Ever wonder how your favorite tech companies, apps, services or social networks like Facebook and Twitter actually make money? Do they even make a profit? This cool HTML5 optimized page by RCS See Interactive answers that very question. It gathers up all of that info and breaks it down into categories in a cool interactive way. It lets you know which companies make money from advertising, subscriptions, lead generation, selling your data (yep, that happens a lot!), freemium models, and royalties. Go check it out! Tap any circle and what you find may surprise you.
Read More | How Do They Make Money?
Remember when Apple launched Ping? It was supposed to be the quintissential social network for anyone who loved music. Except that Apple crippled Ping right out of the gate, and we learned that it wasn't really a social network at all - it was just another method the company wanted to take advantage of to get people to buy more music. It was annoying and resrictive. You could only talk about music that was available on iTunes...and nothing more. Recently, it was rumored that Apple would kill Ping, and now it has been confirmed. Ping closes its doors on September 30th. Anyone out there upset by the closure? Anyone?
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The long-awaited Tweetbot for Mac has arrived! Well, sort of. All users running Mac OS X 10.7 Lion and 10.8 Mountain Lion can now download the Tweetbot for Mac alpha, totally for free during the alpha and beta stages. If you've used the iPad version of the app, you should feel right at home on the desktop version. It is fast and slick, and is already our favorite Twitter client for the Mac after just a couple of hours of use.
Read More | Tapbots
The newest Google+ feature announced at Google I/O is Google+ Events. The social network is aiming to become your one-stop shop for inviting your friends to a get-together, bringing in photos from your attendees into one place, and having a spot to go after the event is over to check out how everything went down. We've gotta dmit that it looks great in theory, the only problem is that we still don't see that much activity in Google+, while our Facebook news feed is flooded constantly with updates. Still, it's worth checking out the intro video that shows how it all works. Maybe if enough people get excited about it, we'll see a bit more traction on the Google+ side of things, right guys? Guys...? Hello?
Apple's Ping, the music-based social network that has struggled to find any sort of dedicated fanbase, is set to be killed off with the next iTunes update and the public release of iOS 6, according to The Wall Street Journal. According to the publication:
Ping, which still exists today in iTunes 10.6.3 and the iOS 6 beta - where it doesn't work, will be gone with the software's next major release, likely scheduled for this fall. And at that point Apple's social networking offerings will shift to Twitter and new partner Facebook entirely.
We don't know too many people who'll miss it. Ping has been a far too barren wasteland for far too long. If its something you enjoy, though, then start saying your goodbyes.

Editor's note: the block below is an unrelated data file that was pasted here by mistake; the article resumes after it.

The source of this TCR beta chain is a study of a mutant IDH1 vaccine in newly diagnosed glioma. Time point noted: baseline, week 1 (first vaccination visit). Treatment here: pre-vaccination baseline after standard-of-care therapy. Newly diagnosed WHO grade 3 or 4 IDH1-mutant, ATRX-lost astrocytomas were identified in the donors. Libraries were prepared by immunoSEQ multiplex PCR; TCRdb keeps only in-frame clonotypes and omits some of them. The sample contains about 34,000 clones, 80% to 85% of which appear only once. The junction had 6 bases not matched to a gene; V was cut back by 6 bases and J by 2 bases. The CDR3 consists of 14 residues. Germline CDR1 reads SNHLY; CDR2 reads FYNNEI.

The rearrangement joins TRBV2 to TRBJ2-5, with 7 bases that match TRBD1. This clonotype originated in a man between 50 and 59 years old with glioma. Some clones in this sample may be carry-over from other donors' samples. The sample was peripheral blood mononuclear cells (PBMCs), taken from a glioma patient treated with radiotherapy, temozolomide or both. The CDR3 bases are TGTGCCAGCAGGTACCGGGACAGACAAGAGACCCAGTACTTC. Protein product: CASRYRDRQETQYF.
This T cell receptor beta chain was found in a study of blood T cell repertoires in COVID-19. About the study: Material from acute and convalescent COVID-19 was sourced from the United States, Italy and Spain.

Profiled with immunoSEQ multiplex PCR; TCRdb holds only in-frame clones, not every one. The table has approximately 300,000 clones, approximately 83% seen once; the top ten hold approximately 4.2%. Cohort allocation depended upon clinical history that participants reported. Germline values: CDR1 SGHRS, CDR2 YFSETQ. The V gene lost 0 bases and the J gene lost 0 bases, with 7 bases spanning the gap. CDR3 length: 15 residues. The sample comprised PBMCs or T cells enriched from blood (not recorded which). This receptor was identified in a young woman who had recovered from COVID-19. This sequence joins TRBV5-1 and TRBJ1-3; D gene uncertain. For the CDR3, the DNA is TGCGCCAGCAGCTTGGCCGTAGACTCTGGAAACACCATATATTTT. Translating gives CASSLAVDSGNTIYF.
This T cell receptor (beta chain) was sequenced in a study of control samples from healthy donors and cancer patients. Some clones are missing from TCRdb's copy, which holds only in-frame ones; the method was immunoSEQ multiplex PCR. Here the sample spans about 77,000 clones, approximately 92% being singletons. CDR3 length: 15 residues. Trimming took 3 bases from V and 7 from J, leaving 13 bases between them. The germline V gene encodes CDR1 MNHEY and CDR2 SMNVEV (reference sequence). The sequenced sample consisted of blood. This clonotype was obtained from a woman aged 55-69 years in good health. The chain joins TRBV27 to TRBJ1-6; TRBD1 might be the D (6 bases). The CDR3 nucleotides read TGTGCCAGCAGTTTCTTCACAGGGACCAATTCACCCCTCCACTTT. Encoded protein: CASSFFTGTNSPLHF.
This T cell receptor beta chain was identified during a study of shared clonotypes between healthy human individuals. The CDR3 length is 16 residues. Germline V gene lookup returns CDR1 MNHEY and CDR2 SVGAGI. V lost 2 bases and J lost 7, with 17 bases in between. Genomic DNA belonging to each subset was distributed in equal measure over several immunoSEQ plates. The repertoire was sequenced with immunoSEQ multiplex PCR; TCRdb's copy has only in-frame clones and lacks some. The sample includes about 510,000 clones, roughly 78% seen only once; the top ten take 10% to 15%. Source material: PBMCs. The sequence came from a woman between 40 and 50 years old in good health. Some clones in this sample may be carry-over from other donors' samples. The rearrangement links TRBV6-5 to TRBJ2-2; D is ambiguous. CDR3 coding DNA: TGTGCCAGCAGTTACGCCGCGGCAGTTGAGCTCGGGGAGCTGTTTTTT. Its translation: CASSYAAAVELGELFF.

Read More | WSJ
Earlier today, Facebook launched its new photo-sharing app, Facebook Camera. Since then, we've seen tons of comments on Facebook and Twitter from people who are making fun of the company for releasing a new app that competes with Instagram, the photo sharing app and company that Facebook just acquired for $1 billion. Really? I thought it was time that we took a closer look at why Facebook Camera makes perfect sense, and how it really doesn't compete against Instagram at all.
Google just released a massive redesign for its Google+ social network, the majority of which you can check out in the walkthrough video above. Our thoughts? Lots of whitespace, but we'll play with it for a bit before final judgment.
Posted by Andru Edwards Categories:
Mark Zuckerburg just announced that Facebook has agreed to acquire the super-popular Instagram for a cool $1 billion. Facebook has been hard at work recently to improve its own built-in photo sharing and viewing experience, while Instagram recently released an Android client that was downloaded a million times on its day of release. Now, Facebook gets the Instagram team in-house, while acknowledging that it should be run independently and maintain all of its social sharing features. Get a look at the full announcement after the break.
Gowalla's co-founders on Monday confirmed that they will be making the move to Facebook, though the social network said it will not be acquiring Gowalla's technology.
Gowalla's location-based social service will be "winding down" by the end of January, co-founder Josh Williams said in a blog post. "We plan to provide an easy way to export your Passport data, your Stamp and Pin data (along with your legacy Item data), and your photos as well."
The ball got rolling on the Gowalla-Facebook deal several months ago after Williams said fellow co-founder Scott Raymond attended Facebook's f8 developer conference.
"We were blown away by Facebook's new developments," Williams wrote. "A few weeks later Facebook called, and it became clear that the way for our team to have the biggest impact was to work together. So we're excited to announce that we'll be making the journey to California to join Facebook."
Williams, Raymond, and other members of the Gowalla team will move to Facebook in January and join the company's design and engineering team, Facebook confirmed.
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